If you have an old work-related injury that you are receiving a WCB pension for, and you are continuing to work, the pension you are getting is likely a PFI (permanent functional impairment) pension and it is meant to compensate you for the odd day here and there that you may miss due to the injury.
The WCB calls this “normal fluctuations” of the condition.
So for example if you have a 5% pension for a back injury you had some years ago, you would not go back to the WCB to seek wage loss benefits if you missed two days from work due to a minor flare-up.
If however your back gets so bad that you are off for the next 3 months, or if it gets so bad that you will never work again, this is called a “reopening.” In this case you need to see your doctor FIRST. You need to have the support of your doctor in order to get a reopening.
Your doctor should be prepared to use the magic WCB words, that there has been a “significant change” in your condition; that is, that it is something beyond the normal fluctuations to be expected, and for which you got your PFI pension.
Here’s an example:
Shirley has a 2.5% PFI pension for chronic pain in her right arm. She got modified duties at work and while she does suffer with pain and takes pain medications, she has managed to continue working for the last 4 years.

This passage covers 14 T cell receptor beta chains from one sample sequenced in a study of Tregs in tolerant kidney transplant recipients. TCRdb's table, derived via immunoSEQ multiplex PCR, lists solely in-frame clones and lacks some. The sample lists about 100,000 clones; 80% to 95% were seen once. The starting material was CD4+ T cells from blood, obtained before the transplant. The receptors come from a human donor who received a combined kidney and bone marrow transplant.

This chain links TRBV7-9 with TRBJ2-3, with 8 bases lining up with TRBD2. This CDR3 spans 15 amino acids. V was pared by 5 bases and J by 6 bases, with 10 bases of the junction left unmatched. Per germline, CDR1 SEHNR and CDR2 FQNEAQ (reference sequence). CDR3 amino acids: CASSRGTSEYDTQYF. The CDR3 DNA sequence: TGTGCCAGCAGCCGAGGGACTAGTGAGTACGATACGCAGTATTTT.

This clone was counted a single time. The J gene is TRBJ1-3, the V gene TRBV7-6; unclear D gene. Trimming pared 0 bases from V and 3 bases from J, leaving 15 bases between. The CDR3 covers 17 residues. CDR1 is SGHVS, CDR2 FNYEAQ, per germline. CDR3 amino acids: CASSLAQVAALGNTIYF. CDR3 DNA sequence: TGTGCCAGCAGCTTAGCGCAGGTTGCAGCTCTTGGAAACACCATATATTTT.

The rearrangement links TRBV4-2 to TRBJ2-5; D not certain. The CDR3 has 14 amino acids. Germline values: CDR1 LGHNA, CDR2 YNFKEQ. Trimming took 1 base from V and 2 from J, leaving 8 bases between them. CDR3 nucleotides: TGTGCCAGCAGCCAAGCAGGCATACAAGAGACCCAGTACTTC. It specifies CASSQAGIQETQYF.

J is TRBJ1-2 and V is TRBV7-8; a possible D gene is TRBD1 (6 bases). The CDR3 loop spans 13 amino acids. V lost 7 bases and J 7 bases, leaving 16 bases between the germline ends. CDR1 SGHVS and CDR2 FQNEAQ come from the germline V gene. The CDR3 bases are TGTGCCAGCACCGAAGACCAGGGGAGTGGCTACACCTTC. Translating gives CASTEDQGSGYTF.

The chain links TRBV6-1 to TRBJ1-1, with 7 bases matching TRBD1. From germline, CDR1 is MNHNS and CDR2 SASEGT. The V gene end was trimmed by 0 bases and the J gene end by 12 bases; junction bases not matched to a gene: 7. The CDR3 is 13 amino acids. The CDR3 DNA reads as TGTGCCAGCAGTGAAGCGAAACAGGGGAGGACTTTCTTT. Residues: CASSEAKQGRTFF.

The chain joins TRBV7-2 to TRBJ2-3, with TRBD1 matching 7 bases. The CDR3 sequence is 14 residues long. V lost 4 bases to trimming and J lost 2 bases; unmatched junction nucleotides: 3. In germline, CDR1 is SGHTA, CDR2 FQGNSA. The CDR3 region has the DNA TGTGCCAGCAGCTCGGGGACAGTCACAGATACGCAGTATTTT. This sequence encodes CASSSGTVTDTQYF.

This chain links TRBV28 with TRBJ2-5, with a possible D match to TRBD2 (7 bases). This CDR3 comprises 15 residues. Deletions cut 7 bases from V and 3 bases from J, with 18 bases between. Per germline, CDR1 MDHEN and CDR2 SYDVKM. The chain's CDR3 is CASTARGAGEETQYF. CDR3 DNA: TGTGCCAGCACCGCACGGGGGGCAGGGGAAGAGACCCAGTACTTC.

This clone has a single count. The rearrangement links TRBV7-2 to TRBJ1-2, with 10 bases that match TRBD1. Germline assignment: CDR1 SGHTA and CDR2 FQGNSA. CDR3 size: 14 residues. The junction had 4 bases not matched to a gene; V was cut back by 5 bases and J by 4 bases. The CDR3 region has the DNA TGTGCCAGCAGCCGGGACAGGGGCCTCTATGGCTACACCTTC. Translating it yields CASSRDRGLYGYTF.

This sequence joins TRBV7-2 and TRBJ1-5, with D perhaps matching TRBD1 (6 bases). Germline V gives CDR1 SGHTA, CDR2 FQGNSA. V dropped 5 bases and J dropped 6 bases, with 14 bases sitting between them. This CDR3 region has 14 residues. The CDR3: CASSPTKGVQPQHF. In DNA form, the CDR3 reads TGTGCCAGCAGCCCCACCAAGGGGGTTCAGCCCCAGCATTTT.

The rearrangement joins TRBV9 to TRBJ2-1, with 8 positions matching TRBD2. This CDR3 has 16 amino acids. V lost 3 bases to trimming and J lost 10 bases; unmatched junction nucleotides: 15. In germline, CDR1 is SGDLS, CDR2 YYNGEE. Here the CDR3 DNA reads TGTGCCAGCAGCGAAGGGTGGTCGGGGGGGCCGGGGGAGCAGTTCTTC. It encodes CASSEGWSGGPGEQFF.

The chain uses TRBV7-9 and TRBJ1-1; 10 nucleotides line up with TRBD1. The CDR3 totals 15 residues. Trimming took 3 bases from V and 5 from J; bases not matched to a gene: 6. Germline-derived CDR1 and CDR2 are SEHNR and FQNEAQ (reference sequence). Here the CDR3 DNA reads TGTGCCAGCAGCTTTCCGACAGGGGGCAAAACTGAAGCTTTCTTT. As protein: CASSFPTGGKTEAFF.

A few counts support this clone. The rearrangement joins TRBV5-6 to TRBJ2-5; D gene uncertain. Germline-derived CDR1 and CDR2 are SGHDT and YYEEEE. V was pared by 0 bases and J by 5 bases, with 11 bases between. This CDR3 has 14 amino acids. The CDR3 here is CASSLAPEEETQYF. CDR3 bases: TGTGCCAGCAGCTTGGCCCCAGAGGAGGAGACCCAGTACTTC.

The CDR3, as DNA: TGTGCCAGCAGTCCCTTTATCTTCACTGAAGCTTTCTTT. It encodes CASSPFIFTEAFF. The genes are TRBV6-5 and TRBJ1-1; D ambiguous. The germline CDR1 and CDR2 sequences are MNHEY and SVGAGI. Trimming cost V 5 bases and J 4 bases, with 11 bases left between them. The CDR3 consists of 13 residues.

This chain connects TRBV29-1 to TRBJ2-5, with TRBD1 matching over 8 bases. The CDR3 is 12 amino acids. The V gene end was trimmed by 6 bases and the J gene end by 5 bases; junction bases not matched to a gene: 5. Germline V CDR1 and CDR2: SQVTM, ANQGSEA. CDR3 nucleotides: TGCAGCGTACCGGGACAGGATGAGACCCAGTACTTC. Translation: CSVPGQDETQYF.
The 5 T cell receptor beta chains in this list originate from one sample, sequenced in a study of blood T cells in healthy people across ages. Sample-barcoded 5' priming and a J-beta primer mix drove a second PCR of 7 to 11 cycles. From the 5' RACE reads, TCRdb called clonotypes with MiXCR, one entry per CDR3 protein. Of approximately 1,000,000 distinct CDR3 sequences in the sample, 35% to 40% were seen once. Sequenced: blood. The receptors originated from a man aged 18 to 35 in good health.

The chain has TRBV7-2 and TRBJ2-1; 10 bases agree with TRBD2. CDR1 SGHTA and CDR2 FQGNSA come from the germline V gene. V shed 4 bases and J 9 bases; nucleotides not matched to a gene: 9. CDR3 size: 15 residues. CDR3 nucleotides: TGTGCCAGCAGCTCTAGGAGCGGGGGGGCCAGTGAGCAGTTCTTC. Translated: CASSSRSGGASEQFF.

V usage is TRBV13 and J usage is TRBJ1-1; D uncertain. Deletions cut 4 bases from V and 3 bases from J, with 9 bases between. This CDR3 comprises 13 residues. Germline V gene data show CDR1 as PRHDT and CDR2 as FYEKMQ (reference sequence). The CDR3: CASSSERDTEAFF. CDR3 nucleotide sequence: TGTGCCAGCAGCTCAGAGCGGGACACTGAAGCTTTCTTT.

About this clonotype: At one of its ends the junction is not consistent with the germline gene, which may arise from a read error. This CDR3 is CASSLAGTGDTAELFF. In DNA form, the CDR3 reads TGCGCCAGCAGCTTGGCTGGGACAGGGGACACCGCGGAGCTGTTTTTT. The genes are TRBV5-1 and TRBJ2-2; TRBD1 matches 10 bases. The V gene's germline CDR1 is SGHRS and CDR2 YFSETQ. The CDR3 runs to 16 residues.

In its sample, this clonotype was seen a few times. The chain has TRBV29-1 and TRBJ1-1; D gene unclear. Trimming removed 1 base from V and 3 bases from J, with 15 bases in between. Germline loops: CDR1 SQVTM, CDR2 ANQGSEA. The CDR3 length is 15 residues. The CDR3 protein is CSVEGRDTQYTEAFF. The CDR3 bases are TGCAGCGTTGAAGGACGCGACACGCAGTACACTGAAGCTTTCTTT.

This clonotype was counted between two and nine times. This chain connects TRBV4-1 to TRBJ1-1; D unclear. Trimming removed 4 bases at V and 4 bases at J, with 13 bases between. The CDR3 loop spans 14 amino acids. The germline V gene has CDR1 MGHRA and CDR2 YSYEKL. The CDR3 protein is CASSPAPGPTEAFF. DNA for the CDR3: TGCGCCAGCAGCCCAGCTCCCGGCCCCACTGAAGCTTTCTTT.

Over a few weeks however Shirley’s arm has started aching more than usual. If it is just sore for a day or two, that will not get her a reopening, but Shirley needs to keep working and her arm gets worse and worse. She goes to her family physician who says she needs to take two weeks off to rest the arm and get physiotherapy.
At the end of two weeks her arm is no better and her doctor sends in a Physician’s Progress Report saying that Shirley needs to see a specialist and asking the WCB to expedite an appointment.
At this point the WCB will need to adjudicate whether Shirley is entitled to a reopening. Hopefully, with her doctor’s support, she will get one and will receive wage loss benefits for the period of time that she is off work.
(This is a totally different situation than one where Shirley had a new injury to her already sore arm; this would be a new claim, not a reopening.)
Here’s an important point: if your pension is just for chronic pain, the WCB may often say that “pain is pain” and so it’s “just a fluctuation.” This is just plain wrong, and it is NOT their official policy. If you have pain that is bothersome but you are able to continue working, and then it eventually gets so bad that you can no longer work, that is a “significant change” and you should get a reopening. We have to argue these appeals all the time. Remember, don’t take no for an answer. If your condition has become disabling and they won’t give you a reopening, appeal it!
One other warning however: if you have a WCB condition, for example a bad back, and you do something outside of the workplace that aggravates it, like picking up your 25 lb. dog, the WCB will say that is not their responsibility. Even though you could pick up your 25 lb. dog without hurting yourself before you got injured on the job, if the activity that irritates it happens away from work, the WCB will not cover it. So be careful!